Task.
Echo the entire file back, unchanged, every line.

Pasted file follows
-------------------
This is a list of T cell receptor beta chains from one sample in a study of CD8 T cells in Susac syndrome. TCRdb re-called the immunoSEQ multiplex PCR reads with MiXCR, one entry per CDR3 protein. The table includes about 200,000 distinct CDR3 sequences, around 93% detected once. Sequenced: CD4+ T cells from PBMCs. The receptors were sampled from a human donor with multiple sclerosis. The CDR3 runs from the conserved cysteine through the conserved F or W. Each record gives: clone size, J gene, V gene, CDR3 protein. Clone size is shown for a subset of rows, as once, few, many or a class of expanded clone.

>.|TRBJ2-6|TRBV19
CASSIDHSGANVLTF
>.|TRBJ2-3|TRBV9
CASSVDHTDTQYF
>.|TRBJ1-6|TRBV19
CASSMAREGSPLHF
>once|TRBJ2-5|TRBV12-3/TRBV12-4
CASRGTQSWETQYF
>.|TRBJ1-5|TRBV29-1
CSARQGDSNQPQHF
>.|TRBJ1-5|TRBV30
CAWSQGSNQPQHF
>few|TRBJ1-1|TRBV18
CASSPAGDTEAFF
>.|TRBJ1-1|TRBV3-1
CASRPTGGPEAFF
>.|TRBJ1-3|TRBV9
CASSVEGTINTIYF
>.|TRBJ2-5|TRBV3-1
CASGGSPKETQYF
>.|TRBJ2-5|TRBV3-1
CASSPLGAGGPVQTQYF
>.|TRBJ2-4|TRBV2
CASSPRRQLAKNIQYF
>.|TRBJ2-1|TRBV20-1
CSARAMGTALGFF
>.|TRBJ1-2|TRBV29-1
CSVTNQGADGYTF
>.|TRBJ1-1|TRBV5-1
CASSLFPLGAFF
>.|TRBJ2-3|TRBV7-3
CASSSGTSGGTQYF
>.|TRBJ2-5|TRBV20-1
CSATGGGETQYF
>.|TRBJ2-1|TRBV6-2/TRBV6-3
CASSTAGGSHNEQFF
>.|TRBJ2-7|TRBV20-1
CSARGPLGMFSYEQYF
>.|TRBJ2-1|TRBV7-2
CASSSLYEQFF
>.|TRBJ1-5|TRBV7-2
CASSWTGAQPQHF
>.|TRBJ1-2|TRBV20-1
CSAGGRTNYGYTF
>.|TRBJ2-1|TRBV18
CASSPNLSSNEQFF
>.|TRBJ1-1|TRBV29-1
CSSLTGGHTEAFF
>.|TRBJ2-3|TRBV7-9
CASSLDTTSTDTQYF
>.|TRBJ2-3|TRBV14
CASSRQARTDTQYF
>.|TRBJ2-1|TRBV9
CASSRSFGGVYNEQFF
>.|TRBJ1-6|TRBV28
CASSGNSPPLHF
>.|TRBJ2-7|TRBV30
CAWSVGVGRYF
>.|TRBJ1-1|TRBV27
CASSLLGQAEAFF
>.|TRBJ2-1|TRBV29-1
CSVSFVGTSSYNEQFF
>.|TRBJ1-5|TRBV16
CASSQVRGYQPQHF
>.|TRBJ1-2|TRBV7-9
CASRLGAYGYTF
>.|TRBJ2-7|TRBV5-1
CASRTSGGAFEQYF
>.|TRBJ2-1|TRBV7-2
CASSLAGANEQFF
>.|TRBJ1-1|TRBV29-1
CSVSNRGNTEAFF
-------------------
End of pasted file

This is a list of T cell receptor beta chains from one sample in a study of CD8 T cells in Susac syndrome. TCRdb re-called the immunoSEQ multiplex PCR reads with MiXCR, one entry per CDR3 protein. The table includes about 200,000 distinct CDR3 sequences, around 93% detected once. Sequenced: CD4+ T cells from PBMCs. The receptors were sampled from a human donor with multiple sclerosis. The CDR3 runs from the conserved cysteine through the conserved F or W. Each record gives: clone size, J gene, V gene, CDR3 protein. Clone size is shown for a subset of rows, as once, few, many or a class of expanded clone.

>.|TRBJ2-6|TRBV19
CASSIDHSGANVLTF
>.|TRBJ2-3|TRBV9
CASSVDHTDTQYF
>.|TRBJ1-6|TRBV19
CASSMAREGSPLHF
>once|TRBJ2-5|TRBV12-3/TRBV12-4
CASRGTQSWETQYF
>.|TRBJ1-5|TRBV29-1
CSARQGDSNQPQHF
>.|TRBJ1-5|TRBV30
CAWSQGSNQPQHF
>few|TRBJ1-1|TRBV18
CASSPAGDTEAFF
>.|TRBJ1-1|TRBV3-1
CASRPTGGPEAFF
>.|TRBJ1-3|TRBV9
CASSVEGTINTIYF
>.|TRBJ2-5|TRBV3-1
CASGGSPKETQYF
>.|TRBJ2-5|TRBV3-1
CASSPLGAGGPVQTQYF
>.|TRBJ2-4|TRBV2
CASSPRRQLAKNIQYF
>.|TRBJ2-1|TRBV20-1
CSARAMGTALGFF
>.|TRBJ1-2|TRBV29-1
CSVTNQGADGYTF
>.|TRBJ1-1|TRBV5-1
CASSLFPLGAFF
>.|TRBJ2-3|TRBV7-3
CASSSGTSGGTQYF
>.|TRBJ2-5|TRBV20-1
CSATGGGETQYF
>.|TRBJ2-1|TRBV6-2/TRBV6-3
CASSTAGGSHNEQFF
>.|TRBJ2-7|TRBV20-1
CSARGPLGMFSYEQYF
>.|TRBJ2-1|TRBV7-2
CASSSLYEQFF
>.|TRBJ1-5|TRBV7-2
CASSWTGAQPQHF
>.|TRBJ1-2|TRBV20-1
CSAGGRTNYGYTF
>.|TRBJ2-1|TRBV18
CASSPNLSSNEQFF
>.|TRBJ1-1|TRBV29-1
CSSLTGGHTEAFF
>.|TRBJ2-3|TRBV7-9
CASSLDTTSTDTQYF
>.|TRBJ2-3|TRBV14
CASSRQARTDTQYF
>.|TRBJ2-1|TRBV9
CASSRSFGGVYNEQFF
>.|TRBJ1-6|TRBV28
CASSGNSPPLHF
>.|TRBJ2-7|TRBV30
CAWSVGVGRYF
>.|TRBJ1-1|TRBV27
CASSLLGQAEAFF
>.|TRBJ2-1|TRBV29-1
CSVSFVGTSSYNEQFF
>.|TRBJ1-5|TRBV16
CASSQVRGYQPQHF
>.|TRBJ1-2|TRBV7-9
CASRLGAYGYTF
>.|TRBJ2-7|TRBV5-1
CASRTSGGAFEQYF
>.|TRBJ2-1|TRBV7-2
CASSLAGANEQFF
>.|TRBJ1-1|TRBV29-1
CSVSNRGNTEAFF